Tag Archives: George Lazenby

50 years of Bond, James Bond: Just the same old story? | Film | This Is Entertainment

With half a century and 23 films (or so) under his belt, some might say the world’s most famous secret agent has had his day.

So if MGM were to turn their back on what is arguably the most profitable film franchise in history, which is rather unlikely what with the records being smashed by the day by latest outing Skyfall, then what would James Bond leave behind?

It all begins with creator Ian Fleming’s books, written at a very different time from the touchscreen-enabled, information rich world we live in today. To watch through the Bond flicks in sequence (as, in fact, I have been doing) is something of a lesson in social history, conveying the tone and nuances of each passing decade.

The Sean Connery years begin with Dr. No, and a very literary figure of Bond. The racial undertones of the 60s themselves show through here with the occasional comment such as when Bond says “Fetch my shoes” so local CIA contact, and African American, Quarrel (John Kitzmiller).

By From Russia With Love the themes are far more beneath the surface, but it’s interesting how suddenly aware the series becomes, only to go a completely different direction in a few films time.

Connery is quintessentially British in the role (despite being Scottish) and this sets the blueprint against which all other screen Bonds are tested.It’s unlikely the camp 70s era owned by Roger Moore would have got away with having Bond dress up as a Japanese man, complete with wig and eye prosthetics, in what could be the least convincing disguise of Bond’s career.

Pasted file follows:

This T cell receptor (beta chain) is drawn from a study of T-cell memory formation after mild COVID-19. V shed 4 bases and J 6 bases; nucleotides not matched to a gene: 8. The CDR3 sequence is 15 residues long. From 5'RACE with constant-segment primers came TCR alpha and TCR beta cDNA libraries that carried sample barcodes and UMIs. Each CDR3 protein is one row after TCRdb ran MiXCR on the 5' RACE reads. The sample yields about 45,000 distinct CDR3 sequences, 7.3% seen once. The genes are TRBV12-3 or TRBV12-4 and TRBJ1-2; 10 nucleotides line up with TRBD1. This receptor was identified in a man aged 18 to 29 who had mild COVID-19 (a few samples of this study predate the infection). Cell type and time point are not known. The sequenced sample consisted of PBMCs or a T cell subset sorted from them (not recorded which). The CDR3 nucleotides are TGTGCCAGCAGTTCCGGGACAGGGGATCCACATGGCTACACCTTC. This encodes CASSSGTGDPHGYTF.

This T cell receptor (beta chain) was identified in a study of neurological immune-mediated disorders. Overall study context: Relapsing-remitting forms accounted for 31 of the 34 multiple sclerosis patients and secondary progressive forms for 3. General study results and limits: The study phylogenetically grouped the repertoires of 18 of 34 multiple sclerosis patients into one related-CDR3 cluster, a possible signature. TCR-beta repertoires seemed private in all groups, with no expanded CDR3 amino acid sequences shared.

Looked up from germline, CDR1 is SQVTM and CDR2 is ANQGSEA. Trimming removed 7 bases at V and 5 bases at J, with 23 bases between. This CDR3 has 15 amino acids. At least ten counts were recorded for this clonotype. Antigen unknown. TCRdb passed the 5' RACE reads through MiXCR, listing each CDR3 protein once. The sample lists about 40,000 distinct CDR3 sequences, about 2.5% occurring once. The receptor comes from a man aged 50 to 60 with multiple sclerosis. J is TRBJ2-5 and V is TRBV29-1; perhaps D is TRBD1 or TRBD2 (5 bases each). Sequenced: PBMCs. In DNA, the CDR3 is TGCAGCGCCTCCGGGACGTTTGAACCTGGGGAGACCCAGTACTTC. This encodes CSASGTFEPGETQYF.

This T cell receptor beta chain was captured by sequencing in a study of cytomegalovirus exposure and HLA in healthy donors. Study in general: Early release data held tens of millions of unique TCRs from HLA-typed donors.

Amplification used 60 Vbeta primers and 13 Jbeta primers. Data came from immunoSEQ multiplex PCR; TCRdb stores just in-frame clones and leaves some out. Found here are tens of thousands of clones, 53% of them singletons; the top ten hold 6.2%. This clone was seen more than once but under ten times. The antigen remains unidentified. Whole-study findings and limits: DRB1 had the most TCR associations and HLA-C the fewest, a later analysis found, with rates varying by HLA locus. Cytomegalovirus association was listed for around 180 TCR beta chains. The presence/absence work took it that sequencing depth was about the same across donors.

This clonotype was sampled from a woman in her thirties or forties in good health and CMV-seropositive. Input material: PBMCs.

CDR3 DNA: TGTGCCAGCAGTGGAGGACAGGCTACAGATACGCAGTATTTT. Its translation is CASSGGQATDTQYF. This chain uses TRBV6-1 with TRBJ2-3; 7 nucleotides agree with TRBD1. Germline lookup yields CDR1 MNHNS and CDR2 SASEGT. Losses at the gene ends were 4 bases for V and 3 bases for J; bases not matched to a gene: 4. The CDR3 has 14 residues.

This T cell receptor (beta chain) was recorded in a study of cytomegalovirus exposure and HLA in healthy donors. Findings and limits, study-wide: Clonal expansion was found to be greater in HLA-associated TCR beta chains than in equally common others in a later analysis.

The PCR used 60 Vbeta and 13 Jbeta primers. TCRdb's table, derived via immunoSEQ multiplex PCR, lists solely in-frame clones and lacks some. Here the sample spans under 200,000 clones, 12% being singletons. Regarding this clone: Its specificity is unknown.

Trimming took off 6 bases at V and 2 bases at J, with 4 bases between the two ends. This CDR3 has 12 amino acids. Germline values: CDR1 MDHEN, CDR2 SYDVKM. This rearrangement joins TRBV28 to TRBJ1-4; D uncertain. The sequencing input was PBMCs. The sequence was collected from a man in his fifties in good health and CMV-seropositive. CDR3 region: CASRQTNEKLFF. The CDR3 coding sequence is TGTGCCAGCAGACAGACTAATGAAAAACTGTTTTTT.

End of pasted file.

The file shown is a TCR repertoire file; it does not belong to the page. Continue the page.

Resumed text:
Bond is best when hiding in plain sight, and this is where the classic Bonds differ from his latest incarnation, played by Daniel Craig. Though the character always loves to say his signature line, by Craig’s era, the world is small and a simple background check can be done with a handy smartphone.

When the likes of Moore and Connery played the spy game they had the benefit of audience’s willingness to buy in. By the time Bond’s car became invisible in 2002’s Die Another Day, the secret agent bubble burst, and Pierce Brosnan’s Bond was hastily retired.

While the re-boot in 2006 with Casino Royale may have claimed to go back to the source material, the film-makers couldn’t resist the odd one-liner or cheeky moment. Bond is undoubtedly resilient, any character would have to be to last half a century on the big screen, but his character has gained and lost more traits than he’s had vodka Martinis.

At the character’s core is a balance of ruthlessness and love.

For Connery some of his best moments come from the juxtaposition of the two, such as electrocuting a goon with a heat lamp just seconds after being distracted by a woman, finally remarking: “Shocking, positively shocking.”

It’s sometimes a struggle to take Moore seriously (hovercraft gondolas and double-take pigeons don’t help), but look again and you’ll see him almost breaking a woman’s arm for a name, kicking an unarmed man off a cliff in a car and ejecting a supervillain into space.

Timothy Dalton, often overlooked due to his short stretch (though not as much as Lazenby, who fails to make any impression), represents the first attempt at taking Bond to the gritty edge, as he sees long-term ally Felix Lighter killed by a shark. By the end of the film his love for the only friend who truly understands him, leads him to possibly the most ruthless murder of a Bond villain – lighting petrol-soaked Franz Sanchez (Robert Duval) on fire with Felix’s wedding gift, a lighter.

For Brosnan his most personal story is also his first, pitted against the sublime Sean Bean as former double ‘O’ Alec Trevalyan. This hits home as he lets him fall to his death not because it’s his job, but for revenge.

In this way, Craig has hit the mark in all three of his films so far, with a strong connection to first Vespa and then M (Judy Dench), interspersed with less casual violence, more determined eliminations than random killings.

For Bond to continue to be relevant for the next 50 years, there will – no doubt – need to be changes, but the base set up at the end of Skyfall sets the scene with the best of both worlds, the romantic past and the realistic present, all Bond needs now is an adversary who has a very real chance of taking him down.

James Michael Parry